It's skinheads versus the
world Down Under. Romper Stomper, a demented, violent film is
photographed in extremely hostile kinetic style. Brutality is unrelenting, the violence shockingly
ugly . Make no mistake: this is very frightening material from Australian writer/director Geoffrey
Romper Stomper pits an Aussie gang of
toughs against immigrant Vietnamese youths. Do the gangs form as protection against a hostile
environment? I am not sure what to make of Romper Stomper. Is this a warning call about
today's disaffected youth? There are no redeeming characters in Wright's ugly picture; just an
array of pathetic, abused, damaged and deranged young folks colliding in a horrifying universe.
|The haute skinhead decor. ©Fox
Hando is the leader of an ethnocentric neo Nazi gang living in
Melbourne. Whether cozied away in their warehouse digs or roaming the streets in search of trouble,
violence is second nature to these youths. An improbable love triangle erupts amidst the violence
when Gabe, a disaffected rich girl falls in with the gang. Davey, worshipping Hando's every kick,
falls hard for Gabe as he watches Hando bed the girl and ultimately throw her over. Davey, the
"sensitive" skinhead, agonizes over his choices: stomp on immigrants in a blood ritual of
the brotherhood or break the mold and give in to his romantic pining.
Painted in blood red strokes, Romper Stomper is one of the most
horrifying gang canvases ever captured on film. Fueled by a vision of hate and fear these
kids will surely become the motorcycle madmen of George Miller's dark apocalyptic
road movies, Mad Max and The Road Warrior. When the toughs slip there way into
a rich man's home, you can't help think of Stanley Kubrick's A Clockwork Orange, but
Wright's vision is without the horrifying humor of that brilliant film.
Russell Crowe etches a brutal screen portrait of Hando. Crowe's facial
muscles are frozen in a vicious snarl. His eyes are reflect the violence and inhumanity of his
character. Crowe combines powerful physical presence with an underlying intelligence. In Romper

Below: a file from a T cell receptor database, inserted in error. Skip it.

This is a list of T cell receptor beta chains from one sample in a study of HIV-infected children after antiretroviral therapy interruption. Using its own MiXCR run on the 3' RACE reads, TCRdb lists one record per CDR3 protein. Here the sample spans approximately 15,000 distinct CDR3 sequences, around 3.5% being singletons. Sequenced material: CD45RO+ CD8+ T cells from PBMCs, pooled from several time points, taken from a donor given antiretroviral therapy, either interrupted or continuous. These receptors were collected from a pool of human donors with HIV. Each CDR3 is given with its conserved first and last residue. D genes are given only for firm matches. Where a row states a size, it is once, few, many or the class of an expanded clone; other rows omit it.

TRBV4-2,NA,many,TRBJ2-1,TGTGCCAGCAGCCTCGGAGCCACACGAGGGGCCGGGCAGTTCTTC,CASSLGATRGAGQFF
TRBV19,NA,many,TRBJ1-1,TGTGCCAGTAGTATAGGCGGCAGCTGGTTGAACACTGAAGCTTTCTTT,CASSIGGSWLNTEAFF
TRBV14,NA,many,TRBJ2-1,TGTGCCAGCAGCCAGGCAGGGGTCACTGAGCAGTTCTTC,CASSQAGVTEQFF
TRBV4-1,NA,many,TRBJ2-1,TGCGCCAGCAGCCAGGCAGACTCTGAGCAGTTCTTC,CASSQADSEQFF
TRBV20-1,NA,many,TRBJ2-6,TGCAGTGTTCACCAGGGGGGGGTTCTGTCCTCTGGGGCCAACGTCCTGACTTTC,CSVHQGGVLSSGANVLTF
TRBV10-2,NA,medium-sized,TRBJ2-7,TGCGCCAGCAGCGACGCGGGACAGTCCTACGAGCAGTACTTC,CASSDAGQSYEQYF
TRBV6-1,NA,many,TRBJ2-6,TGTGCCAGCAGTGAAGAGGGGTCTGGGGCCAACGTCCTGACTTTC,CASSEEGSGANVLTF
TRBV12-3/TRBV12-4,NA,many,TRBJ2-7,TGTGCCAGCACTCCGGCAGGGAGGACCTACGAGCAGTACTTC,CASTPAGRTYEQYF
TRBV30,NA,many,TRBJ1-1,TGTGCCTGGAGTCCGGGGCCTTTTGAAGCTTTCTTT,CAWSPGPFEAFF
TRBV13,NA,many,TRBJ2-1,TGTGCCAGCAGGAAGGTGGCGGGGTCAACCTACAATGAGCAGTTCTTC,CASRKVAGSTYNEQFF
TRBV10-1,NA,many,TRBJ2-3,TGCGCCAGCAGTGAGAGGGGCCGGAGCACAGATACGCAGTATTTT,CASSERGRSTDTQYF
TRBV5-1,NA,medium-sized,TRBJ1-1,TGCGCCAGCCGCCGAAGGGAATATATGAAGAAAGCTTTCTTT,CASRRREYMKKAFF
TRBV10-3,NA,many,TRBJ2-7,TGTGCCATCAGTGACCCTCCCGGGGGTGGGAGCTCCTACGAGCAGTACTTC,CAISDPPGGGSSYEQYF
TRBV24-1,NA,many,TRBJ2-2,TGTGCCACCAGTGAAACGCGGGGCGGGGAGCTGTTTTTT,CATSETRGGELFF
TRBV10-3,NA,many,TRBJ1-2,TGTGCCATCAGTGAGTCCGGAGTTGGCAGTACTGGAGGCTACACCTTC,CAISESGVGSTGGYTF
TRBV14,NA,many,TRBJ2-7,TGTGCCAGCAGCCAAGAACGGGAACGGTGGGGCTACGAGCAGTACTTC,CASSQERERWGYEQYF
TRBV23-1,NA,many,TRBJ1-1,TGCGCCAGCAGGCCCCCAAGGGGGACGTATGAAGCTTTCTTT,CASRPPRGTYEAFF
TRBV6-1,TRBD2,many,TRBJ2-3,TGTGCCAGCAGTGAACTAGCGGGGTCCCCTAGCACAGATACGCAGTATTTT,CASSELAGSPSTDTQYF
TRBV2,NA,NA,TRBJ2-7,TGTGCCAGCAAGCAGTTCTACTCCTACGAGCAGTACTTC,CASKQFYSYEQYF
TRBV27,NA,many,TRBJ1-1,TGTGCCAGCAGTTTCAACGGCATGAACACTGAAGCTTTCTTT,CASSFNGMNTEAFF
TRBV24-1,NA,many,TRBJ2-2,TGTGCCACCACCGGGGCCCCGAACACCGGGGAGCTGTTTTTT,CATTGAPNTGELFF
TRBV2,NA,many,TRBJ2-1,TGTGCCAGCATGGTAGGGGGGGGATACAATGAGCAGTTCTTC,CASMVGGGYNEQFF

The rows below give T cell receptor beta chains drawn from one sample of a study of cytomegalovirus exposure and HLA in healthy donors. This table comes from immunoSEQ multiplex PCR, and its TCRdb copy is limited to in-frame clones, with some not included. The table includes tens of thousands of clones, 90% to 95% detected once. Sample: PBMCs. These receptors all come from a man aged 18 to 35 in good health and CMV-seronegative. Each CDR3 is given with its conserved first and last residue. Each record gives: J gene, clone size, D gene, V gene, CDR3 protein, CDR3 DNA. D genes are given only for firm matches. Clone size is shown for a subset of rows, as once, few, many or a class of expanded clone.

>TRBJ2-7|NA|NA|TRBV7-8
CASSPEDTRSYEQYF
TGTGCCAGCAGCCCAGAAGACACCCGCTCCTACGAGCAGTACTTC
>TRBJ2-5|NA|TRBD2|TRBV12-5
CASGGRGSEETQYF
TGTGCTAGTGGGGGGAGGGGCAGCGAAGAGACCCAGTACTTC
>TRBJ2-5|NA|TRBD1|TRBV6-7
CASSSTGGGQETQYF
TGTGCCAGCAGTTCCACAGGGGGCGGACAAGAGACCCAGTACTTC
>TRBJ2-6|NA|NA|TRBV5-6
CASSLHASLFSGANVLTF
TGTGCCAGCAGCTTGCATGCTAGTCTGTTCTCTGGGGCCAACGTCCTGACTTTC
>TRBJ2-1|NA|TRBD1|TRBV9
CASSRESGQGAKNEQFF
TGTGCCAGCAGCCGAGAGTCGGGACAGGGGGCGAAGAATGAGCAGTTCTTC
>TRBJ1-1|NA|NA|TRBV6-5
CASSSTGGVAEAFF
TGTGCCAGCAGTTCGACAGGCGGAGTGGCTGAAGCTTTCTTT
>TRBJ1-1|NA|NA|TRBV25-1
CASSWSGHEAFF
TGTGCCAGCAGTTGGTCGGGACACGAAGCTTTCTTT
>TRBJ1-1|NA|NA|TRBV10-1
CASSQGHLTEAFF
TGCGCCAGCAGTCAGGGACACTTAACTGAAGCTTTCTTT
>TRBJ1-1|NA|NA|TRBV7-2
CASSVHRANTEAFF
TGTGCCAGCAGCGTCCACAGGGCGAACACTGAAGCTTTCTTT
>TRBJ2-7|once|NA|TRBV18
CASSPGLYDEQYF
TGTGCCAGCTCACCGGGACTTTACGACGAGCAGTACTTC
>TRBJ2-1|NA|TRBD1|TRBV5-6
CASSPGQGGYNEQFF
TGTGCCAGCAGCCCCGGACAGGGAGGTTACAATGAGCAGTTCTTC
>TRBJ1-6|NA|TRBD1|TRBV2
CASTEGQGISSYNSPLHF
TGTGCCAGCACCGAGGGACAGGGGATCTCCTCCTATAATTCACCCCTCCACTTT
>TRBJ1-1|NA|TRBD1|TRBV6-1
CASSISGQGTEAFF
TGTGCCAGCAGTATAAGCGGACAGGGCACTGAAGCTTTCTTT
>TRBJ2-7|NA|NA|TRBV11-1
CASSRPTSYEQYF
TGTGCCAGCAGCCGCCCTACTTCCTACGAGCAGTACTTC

Stomper, beneath the tattooed skinhead is a prancing, pacing animal. Like a panther poised to
pounce, Hando is all ferocity and no beauty. Daniel Pollack is effective as Davey and Jacqueline
Mackenzie gives Gabe a sad desperation.
The music and sound are appallingly loud and
even the editing emphasizes this coldhearted viciousness. Production design is very
As Romper Stomper opens on a dark street, I was astounded by
the penetrating clarity of the image. Deep blacks shine in the Australian nights. Leather jackets
catch highlights of night light. The reference level is not quite realized over the entire DVD.
Some slight edge enhancement creeps in to high transition compositions. The color is very good.
Blood or Nazi paraphernalia is richly saturated. Shadow detail is excellent. Contrast and
brightness levels help delivers the sharp images with ferocious accuracy. The DTS mix seems a bit
bright and over emphasized. It's crystal clean. You need that clarity to understand all the
dialogue. The accents are almost tough enough to employ use of the English subtitles. Not quite a
cockney horror. Another case where you best lower your audio setting a good five decibels before
sitting down to listen to the DTS track in the home theater.
Fox delivers Romper Stomper as a two disc special edition. Director
Geoffrey Wright offers his observations in audio commentary on one disc, while disc two has new
interviews with Wright examining the film. Also included are 1992 interviews with Wright, stars
Russell Crowe, Jacqueline Mackenzie and Tony Lee. There's a very fine demo comparison of the
cropped and color uncorrected of the original video release and this new special edition. Side by
side comparisons are terrific.
Selections from the feature archive include articles on
Akira Kurosawa, Frank
Darabont, Blonde Bimbos, Hollywood Street Gangs, or Vietnam: The
Hollywood Pariah, and many more....
Movie Rage: Death in the Aisles
Everyone knows what it feels like to get angry at the
movies these days. Here's a humorous but not so delightful view of big screen misery.
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